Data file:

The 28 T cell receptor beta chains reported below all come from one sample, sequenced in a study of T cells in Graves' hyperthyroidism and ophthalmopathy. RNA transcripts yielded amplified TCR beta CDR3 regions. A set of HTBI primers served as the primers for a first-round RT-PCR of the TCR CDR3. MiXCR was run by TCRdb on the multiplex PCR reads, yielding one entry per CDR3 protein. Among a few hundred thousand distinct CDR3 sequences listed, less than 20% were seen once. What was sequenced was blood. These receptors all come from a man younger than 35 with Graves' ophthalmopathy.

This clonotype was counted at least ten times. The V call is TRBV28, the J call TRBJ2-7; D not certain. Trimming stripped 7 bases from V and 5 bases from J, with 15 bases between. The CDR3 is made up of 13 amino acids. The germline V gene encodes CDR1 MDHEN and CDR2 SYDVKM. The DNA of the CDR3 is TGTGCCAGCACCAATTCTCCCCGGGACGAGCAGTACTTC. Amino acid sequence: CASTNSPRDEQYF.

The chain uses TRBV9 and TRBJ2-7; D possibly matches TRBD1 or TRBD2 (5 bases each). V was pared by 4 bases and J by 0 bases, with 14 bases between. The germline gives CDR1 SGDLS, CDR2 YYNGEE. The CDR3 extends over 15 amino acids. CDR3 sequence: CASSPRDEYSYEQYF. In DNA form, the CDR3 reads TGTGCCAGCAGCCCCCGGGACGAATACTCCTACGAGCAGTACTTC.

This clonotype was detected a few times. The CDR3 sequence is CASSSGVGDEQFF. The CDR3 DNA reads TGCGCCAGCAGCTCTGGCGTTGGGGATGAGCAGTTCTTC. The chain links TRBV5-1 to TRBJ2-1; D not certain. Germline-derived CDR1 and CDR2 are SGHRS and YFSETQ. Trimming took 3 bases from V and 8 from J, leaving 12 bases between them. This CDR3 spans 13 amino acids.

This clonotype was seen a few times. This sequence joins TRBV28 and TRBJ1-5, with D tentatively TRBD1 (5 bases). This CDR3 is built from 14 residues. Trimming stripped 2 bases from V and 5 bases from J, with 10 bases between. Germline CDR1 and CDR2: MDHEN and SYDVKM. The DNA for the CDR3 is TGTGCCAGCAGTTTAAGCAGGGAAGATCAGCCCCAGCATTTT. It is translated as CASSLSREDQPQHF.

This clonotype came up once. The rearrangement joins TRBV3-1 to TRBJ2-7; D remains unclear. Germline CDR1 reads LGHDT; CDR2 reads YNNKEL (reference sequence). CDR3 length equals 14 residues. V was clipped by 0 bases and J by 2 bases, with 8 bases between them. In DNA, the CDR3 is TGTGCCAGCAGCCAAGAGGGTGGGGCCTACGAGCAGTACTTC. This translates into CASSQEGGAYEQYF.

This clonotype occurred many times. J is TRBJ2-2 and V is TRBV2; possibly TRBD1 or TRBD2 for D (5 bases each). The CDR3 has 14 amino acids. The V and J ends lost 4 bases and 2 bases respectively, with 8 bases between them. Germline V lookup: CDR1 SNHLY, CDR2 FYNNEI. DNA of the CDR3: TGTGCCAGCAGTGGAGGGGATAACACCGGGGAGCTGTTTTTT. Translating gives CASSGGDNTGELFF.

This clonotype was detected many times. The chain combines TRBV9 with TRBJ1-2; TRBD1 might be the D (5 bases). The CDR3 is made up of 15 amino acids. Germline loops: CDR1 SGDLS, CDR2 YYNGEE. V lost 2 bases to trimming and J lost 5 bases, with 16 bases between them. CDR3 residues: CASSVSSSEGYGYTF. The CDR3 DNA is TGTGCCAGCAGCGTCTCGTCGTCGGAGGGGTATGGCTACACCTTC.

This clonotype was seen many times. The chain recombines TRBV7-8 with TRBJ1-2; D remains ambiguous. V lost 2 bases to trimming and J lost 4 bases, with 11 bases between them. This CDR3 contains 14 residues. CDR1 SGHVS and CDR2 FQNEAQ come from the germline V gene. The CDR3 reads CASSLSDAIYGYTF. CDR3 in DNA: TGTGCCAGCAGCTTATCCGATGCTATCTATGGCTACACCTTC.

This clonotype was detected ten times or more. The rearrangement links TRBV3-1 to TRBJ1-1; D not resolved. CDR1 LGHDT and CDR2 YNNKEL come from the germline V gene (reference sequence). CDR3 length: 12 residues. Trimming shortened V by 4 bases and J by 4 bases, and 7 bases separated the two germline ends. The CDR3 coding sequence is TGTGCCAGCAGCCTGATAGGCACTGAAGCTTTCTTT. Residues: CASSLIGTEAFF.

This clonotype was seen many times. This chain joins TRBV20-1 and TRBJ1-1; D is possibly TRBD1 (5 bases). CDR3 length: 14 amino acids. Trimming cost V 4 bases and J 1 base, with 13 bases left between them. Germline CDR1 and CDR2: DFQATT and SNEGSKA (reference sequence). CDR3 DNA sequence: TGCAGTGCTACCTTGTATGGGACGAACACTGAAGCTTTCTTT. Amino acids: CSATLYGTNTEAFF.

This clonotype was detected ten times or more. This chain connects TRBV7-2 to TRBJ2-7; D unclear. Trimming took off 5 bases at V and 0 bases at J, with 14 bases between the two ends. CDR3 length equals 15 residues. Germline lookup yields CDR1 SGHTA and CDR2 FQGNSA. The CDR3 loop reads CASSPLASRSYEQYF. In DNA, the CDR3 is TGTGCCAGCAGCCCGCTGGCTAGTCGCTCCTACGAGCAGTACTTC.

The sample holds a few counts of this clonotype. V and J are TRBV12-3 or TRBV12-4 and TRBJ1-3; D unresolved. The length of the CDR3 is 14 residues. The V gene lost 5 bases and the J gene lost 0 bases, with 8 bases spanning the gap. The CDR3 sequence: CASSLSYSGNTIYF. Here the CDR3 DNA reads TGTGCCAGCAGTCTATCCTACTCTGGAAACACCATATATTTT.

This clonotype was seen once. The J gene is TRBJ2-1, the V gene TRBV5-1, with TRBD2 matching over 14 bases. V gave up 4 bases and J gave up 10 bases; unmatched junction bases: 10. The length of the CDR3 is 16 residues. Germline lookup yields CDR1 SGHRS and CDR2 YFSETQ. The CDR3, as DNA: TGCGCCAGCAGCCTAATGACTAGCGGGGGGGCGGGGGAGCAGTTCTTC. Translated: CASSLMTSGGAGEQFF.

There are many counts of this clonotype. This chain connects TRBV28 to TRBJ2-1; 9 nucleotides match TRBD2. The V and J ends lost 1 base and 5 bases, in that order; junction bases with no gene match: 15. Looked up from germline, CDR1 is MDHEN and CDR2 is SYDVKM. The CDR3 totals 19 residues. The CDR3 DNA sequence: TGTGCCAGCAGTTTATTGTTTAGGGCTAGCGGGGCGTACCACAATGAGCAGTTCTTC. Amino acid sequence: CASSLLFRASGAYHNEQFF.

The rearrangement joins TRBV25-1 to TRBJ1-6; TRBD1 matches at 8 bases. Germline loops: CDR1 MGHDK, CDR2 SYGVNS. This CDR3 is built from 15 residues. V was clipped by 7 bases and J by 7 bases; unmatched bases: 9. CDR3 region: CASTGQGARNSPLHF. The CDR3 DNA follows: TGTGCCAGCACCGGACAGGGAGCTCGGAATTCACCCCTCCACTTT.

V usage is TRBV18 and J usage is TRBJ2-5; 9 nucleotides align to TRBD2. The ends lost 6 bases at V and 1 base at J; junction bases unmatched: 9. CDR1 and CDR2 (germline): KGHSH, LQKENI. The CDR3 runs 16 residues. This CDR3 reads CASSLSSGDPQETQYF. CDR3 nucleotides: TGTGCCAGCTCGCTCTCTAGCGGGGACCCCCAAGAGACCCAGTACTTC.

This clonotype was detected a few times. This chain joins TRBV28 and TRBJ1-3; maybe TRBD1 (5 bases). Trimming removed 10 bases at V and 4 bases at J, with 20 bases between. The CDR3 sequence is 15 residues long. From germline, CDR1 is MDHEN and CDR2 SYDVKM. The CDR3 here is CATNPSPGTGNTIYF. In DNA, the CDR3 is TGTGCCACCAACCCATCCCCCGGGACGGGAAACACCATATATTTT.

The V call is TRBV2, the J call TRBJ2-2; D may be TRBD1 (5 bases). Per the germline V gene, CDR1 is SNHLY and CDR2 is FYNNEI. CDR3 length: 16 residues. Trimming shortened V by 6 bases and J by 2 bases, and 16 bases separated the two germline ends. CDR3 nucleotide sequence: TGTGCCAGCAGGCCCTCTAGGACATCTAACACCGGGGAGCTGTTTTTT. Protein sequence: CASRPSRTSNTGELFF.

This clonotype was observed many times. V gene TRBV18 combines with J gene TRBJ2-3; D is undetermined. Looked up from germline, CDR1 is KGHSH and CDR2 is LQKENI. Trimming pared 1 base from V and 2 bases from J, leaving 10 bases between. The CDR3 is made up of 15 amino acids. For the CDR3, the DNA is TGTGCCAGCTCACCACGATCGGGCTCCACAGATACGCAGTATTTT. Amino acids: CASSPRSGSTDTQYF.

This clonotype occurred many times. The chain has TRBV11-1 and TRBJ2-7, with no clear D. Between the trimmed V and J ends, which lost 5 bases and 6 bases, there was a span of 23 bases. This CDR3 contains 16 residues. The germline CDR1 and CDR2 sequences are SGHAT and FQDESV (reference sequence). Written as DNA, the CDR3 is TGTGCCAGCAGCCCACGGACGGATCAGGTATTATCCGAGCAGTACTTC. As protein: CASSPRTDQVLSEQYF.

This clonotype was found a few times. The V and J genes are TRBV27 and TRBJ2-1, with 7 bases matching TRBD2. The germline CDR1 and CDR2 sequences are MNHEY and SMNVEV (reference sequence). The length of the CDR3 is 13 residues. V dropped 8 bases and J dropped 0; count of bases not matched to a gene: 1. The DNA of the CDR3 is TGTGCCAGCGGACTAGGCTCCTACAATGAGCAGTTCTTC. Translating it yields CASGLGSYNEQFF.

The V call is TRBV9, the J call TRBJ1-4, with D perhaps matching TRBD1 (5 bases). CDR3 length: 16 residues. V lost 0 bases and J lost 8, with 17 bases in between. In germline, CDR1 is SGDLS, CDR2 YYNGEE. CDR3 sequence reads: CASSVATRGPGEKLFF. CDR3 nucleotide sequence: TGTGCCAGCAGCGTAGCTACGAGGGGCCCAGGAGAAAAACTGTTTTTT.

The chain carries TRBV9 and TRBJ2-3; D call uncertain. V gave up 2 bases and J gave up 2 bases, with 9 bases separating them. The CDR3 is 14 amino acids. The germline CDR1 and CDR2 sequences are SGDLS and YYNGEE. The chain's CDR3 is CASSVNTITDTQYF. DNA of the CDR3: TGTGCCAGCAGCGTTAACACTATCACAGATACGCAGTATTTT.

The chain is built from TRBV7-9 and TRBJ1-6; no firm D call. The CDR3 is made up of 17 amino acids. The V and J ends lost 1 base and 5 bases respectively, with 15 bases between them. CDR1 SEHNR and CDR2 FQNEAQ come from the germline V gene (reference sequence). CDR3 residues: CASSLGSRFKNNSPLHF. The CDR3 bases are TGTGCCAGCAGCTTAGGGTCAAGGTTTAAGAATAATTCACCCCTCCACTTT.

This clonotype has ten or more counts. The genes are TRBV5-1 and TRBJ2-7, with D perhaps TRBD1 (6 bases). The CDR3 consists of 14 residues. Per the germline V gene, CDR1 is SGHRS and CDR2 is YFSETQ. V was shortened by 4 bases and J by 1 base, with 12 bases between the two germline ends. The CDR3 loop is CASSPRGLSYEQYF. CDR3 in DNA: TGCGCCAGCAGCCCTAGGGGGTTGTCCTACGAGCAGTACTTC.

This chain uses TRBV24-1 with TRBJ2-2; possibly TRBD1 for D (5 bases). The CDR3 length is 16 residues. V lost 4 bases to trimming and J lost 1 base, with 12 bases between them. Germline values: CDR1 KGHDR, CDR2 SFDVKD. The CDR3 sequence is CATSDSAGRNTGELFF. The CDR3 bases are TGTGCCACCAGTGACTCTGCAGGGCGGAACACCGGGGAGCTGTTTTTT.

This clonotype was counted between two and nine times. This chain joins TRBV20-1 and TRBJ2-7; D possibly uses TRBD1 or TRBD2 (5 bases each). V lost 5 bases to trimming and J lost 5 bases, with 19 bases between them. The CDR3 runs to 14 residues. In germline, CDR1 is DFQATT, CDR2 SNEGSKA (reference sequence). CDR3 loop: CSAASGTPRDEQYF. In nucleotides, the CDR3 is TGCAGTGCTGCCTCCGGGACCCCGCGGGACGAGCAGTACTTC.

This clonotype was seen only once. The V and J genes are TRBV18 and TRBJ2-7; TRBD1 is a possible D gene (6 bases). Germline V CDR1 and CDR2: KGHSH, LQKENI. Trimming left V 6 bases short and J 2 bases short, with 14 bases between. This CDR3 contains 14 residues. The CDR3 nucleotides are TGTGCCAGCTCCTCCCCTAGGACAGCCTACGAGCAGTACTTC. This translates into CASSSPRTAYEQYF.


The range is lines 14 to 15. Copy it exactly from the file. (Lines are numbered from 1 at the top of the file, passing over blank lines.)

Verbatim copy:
This clonotype was seen once. The J gene is TRBJ2-1, the V gene TRBV5-1, with TRBD2 matching over 14 bases. V gave up 4 bases and J gave up 10 bases; unmatched junction bases: 10. The length of the CDR3 is 16 residues. Germline lookup yields CDR1 SGHRS and CDR2 YFSETQ. The CDR3, as DNA: TGCGCCAGCAGCCTAATGACTAGCGGGGGGGCGGGGGAGCAGTTCTTC. Translated: CASSLMTSGGAGEQFF.

There are many counts of this clonotype. This chain connects TRBV28 to TRBJ2-1; 9 nucleotides match TRBD2. The V and J ends lost 1 base and 5 bases, in that order; junction bases with no gene match: 15. Looked up from germline, CDR1 is MDHEN and CDR2 is SYDVKM. The CDR3 totals 19 residues. The CDR3 DNA sequence: TGTGCCAGCAGTTTATTGTTTAGGGCTAGCGGGGCGTACCACAATGAGCAGTTCTTC. Amino acid sequence: CASSLLFRASGAYHNEQFF.